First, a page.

a richer more nuanced picture of Gaza and its people

During the current Israeli assault on Gaza the media images of the Gaza Strip and its people are dominated by violence and destruction. The inhabitants tend to be seen as either militants, or victims. The ten stories in The Book of Gaza provide a much richer and more nuanced picture of the Gaza Strip and its people. The stories were contributed by five men and five women. Abu Saif is highly appreciative of the storytelling gifts of Gazan females. At the Mosaic Rooms he said his grandmother, who lived in Jaffa until 1948, was “the greatest storyteller...she was very talented in telling all this sadness, all the joy and happiness she had in her youth back home before she was exiled or forced to leave. This is where I learned my first narration skills, and from my neighbours in the refugee camp I grew up in, Jabalia"

In bringing the work of ten Gazan short story writers to an English-language readership, The Book of Gaza also highlights the skills of 11 literary Arabic translators, mostly from the younger generation. Each story, and the Abu Saif's introduction, was rendered into English by a different translator.

The book has the high production standards characteristic of Comma's output, and includes biographies of all the contributing writers and translators.  The book is part of Comma’s Reading the City series; the Gaza cityscape cover was designed by David Eckersall..

One recurring theme in the stories is of the sense of being trapped and wishing to escape. Gaza has been under a blockade for seven years. In 2000 Israel banned most Gaza residents from using the Erez checkpoint into Israel, and the Rafah crossing into Egypt has been virtually closed for a year due to the bad relations between Hamas and the Egyptian regime.


Abu Saif reads his story in Arabic at the Mosaic Rooms

The opening story in the anthology, Abu Saif’s “A Journey in the Opposite Direction”, translated by Thomas Apin, is set near the Rafah crossing. A young man named Ramzi has been waiting to meet his brother who, after three decades living in Italy has returned to live in Gaza. The brother has been held up for three days on the Egyptian side of the crossing.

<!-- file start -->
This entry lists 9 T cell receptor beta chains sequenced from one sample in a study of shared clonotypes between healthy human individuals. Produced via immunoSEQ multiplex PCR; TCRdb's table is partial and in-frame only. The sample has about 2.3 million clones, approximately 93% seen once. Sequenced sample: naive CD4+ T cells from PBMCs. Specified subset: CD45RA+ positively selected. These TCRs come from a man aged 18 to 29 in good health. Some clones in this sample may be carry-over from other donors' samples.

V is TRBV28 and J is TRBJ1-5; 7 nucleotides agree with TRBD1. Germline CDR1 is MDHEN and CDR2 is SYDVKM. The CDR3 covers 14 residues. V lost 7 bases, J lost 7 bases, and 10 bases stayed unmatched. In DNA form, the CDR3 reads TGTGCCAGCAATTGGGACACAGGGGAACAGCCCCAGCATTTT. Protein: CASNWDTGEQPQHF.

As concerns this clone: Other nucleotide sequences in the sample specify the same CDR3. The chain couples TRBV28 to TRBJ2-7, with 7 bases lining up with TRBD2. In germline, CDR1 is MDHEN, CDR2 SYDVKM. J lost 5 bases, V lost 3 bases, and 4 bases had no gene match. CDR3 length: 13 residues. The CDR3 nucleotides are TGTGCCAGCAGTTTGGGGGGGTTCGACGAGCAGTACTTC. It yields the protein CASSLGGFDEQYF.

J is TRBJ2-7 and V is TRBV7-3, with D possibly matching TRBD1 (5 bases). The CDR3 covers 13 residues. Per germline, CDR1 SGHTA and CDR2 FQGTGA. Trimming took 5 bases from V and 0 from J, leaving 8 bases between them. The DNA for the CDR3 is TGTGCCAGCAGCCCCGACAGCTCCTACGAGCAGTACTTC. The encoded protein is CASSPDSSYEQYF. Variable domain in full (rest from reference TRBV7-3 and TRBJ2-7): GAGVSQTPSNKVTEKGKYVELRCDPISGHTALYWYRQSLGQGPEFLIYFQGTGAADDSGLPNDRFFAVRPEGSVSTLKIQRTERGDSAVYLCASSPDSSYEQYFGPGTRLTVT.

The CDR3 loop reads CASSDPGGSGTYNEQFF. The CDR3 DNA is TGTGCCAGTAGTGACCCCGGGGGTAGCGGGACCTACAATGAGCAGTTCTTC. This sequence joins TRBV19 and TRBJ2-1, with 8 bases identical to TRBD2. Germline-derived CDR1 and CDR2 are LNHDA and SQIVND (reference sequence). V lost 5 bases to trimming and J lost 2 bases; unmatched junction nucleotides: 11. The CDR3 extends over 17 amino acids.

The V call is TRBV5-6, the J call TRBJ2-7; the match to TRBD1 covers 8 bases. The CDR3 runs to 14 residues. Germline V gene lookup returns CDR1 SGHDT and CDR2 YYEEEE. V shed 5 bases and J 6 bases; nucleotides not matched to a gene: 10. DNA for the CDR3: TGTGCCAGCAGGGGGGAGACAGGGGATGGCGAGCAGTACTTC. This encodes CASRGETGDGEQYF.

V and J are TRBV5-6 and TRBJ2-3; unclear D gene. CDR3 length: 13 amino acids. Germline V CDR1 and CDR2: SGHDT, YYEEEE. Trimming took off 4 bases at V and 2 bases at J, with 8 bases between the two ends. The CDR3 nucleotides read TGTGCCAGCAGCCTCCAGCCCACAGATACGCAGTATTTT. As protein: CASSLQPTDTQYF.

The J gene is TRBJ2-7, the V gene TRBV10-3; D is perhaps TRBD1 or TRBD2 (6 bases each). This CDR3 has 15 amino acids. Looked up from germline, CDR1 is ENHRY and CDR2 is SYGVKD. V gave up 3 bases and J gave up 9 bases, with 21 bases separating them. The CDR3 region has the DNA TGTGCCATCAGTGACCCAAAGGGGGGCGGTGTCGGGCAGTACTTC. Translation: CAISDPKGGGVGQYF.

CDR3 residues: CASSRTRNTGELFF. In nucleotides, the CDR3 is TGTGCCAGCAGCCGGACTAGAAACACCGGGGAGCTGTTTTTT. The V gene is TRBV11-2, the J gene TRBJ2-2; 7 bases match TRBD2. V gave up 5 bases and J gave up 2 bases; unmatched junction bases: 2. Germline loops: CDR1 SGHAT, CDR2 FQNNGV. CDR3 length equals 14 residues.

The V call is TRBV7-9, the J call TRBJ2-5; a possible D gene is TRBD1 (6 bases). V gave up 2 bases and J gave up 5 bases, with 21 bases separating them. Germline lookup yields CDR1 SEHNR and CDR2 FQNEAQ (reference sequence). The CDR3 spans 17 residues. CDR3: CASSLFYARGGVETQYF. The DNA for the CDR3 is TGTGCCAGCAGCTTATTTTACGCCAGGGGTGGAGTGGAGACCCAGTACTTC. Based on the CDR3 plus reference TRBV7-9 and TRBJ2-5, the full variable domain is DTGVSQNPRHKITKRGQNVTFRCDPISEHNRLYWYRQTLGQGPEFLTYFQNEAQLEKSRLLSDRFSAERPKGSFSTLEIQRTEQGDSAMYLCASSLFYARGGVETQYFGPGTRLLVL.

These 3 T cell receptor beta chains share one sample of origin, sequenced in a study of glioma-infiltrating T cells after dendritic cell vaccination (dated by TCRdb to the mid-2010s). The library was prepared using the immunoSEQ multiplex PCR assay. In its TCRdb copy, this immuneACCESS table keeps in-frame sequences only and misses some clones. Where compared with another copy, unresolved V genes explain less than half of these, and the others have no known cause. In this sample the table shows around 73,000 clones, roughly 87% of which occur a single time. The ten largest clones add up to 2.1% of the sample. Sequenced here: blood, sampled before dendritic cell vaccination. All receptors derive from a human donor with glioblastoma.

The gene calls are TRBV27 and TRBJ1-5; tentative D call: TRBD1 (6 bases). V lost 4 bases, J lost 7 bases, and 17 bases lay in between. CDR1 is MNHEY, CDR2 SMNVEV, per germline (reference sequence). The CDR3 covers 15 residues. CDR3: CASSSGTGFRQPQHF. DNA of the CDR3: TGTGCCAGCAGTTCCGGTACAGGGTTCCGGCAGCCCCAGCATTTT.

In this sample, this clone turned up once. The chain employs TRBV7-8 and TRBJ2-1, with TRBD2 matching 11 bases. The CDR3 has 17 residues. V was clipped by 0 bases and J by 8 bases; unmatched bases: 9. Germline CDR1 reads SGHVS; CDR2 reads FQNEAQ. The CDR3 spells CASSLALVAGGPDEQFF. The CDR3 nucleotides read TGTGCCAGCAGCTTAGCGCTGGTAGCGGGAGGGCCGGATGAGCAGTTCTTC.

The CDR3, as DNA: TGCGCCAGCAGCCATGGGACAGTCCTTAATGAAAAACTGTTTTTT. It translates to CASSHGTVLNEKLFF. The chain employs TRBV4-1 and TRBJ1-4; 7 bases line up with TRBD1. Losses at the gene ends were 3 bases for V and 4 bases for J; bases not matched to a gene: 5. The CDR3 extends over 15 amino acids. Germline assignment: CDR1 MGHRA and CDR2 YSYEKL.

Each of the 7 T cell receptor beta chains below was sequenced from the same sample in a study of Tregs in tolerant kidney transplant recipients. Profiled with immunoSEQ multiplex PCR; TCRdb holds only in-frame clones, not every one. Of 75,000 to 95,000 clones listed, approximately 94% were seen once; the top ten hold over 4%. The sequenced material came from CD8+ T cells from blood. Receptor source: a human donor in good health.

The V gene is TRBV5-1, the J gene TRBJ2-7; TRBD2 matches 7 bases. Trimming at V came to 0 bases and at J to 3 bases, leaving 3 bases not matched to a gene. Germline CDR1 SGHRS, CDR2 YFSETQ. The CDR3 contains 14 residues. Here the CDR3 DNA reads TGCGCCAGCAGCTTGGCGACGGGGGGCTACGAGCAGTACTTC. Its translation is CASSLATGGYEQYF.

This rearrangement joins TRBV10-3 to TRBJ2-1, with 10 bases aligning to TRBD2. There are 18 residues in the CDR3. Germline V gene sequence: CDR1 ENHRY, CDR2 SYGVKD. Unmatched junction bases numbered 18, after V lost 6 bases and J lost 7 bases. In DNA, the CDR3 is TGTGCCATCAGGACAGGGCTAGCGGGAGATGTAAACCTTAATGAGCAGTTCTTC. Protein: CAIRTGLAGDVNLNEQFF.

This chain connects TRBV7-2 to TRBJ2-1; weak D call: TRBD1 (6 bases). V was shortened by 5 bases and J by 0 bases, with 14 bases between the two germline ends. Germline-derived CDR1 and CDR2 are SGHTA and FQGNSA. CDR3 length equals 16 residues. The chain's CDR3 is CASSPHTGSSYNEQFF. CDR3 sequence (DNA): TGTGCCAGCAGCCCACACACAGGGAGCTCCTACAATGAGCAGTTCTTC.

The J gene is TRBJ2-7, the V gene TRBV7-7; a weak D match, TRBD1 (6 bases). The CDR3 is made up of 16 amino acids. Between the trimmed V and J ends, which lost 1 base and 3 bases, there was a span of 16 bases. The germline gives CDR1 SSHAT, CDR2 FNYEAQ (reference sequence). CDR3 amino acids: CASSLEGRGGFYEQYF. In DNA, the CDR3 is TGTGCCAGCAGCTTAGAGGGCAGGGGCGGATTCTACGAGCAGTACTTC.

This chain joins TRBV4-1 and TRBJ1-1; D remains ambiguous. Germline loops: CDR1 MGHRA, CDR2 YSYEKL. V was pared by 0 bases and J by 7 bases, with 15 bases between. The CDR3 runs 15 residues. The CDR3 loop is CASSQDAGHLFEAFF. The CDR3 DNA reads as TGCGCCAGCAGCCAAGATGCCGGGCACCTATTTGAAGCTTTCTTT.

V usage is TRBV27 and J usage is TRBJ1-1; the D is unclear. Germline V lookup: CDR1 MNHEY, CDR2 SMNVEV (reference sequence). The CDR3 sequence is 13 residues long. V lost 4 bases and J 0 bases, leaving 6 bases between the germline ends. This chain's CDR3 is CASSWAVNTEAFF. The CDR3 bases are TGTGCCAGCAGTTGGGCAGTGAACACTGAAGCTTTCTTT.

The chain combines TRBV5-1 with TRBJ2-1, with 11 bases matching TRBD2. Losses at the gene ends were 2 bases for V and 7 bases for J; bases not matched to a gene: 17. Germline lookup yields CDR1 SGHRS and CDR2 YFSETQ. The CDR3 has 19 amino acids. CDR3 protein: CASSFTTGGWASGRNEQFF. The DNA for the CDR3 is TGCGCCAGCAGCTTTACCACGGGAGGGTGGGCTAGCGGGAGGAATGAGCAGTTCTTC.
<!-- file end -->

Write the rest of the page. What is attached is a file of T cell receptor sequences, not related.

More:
At the cafe Ramzi encounters Samir, a friend who has returned to Gaza after ten years working in Dubai. Ramzi and Samir are joined by two young women carrying suitcases who have been trying in vain to leave Gaza through the Rafah exit. Nadia, divorced from a violent husband, has a bursary to study in Greece. Samah is being transferred to the Beirut branch of the international organisation for which she works in Gaza. “Gaza was hard on her. It was surprising how quickly her long hair had managed to become a family issue – the key to her honour – after she refused to imprison it under a head cover.” 

We learn that Samah’s only true romance, lasting four years, had been with Ramzi but her father had refused to allow her to marry this poor young man from al-Shati refugee camp. As for Samir, he had been smitten with Nadia in their university days, but the pair had not progressed beyond exchanging looks and smiles. The four young people set off by car to chase the moon.

three generations of Gaza writers

In his introduction to the anthology, translated by Elisabeth Jaquette, Abu Saif divides Gazan writers in the period since 1967 into three generations. In the first phase of Israeli occupation most writers left Gaza, many of them heading for Cairo. The short story became increasingly popular, its brevity and symbolism providing a way to overcome Israeli printing and publishing restrictions. “Copying and transporting a story to publishing houses in Jerusalem to be printed was no easy task, and so its short length helped facilitate publication. Gaza, as was said in Palestinian circles abroad, became ‘the exporter of oranges and short stories'.”

Many of the meanings and themes of short stories at that time were intended to provoke national feeling, and steadfastness, Abu Saif said at the Mosaic Rooms. Writers described the miserable lives in refugee camps, and “much of this literature told of how the people in the occupied territories are living.”

The three writers from this first generation included in the anthology are Abdallah Tayeh, Zaki al‘Ela and Ghareeb Asqalani, the pen name of Ibrahim al-Zand. Asqalani’s short story “A White Flower for David”, translated by John Peate, is bold in its portrayal of the possibility of a friendship between two men from opposite sides of the Palestinian-Israeli divide. The friendship comes under violent strain during a time of intifada: can the human rapport survive?

Zaki al ‘Ela, who was born in 1950 and died in 2008 is seen as a father of the Gazan short story. His powerful and poetic story “Abu Jaber Returns to the Woods”, translated by Max Weiss, conveys the brutality and humiliation to which the Israeli military occupation subjects Palestinians in a refugee camp. Taxi driver Abu Jaber is ordered by a group of armed fedayeen to drive them covertly out of the camp during a night curfew. Israeli soldiers interrogate him on his return, but he gives nothing away. After gunfire erupts outside the camp during the night all people between 16 and 60 are ordered by soldiers with megaphones to go into a cold rainswept pit. Soldiers subject Abu Jaber to a savage beating to try to force him to confess that he drove the fighters but he resists. “The rifle branch is flowering”, a line from a popular revolutionary song, is cited in the story. It suggests that to subject a people to such prolonged oppression was bound to lead to armed struggle.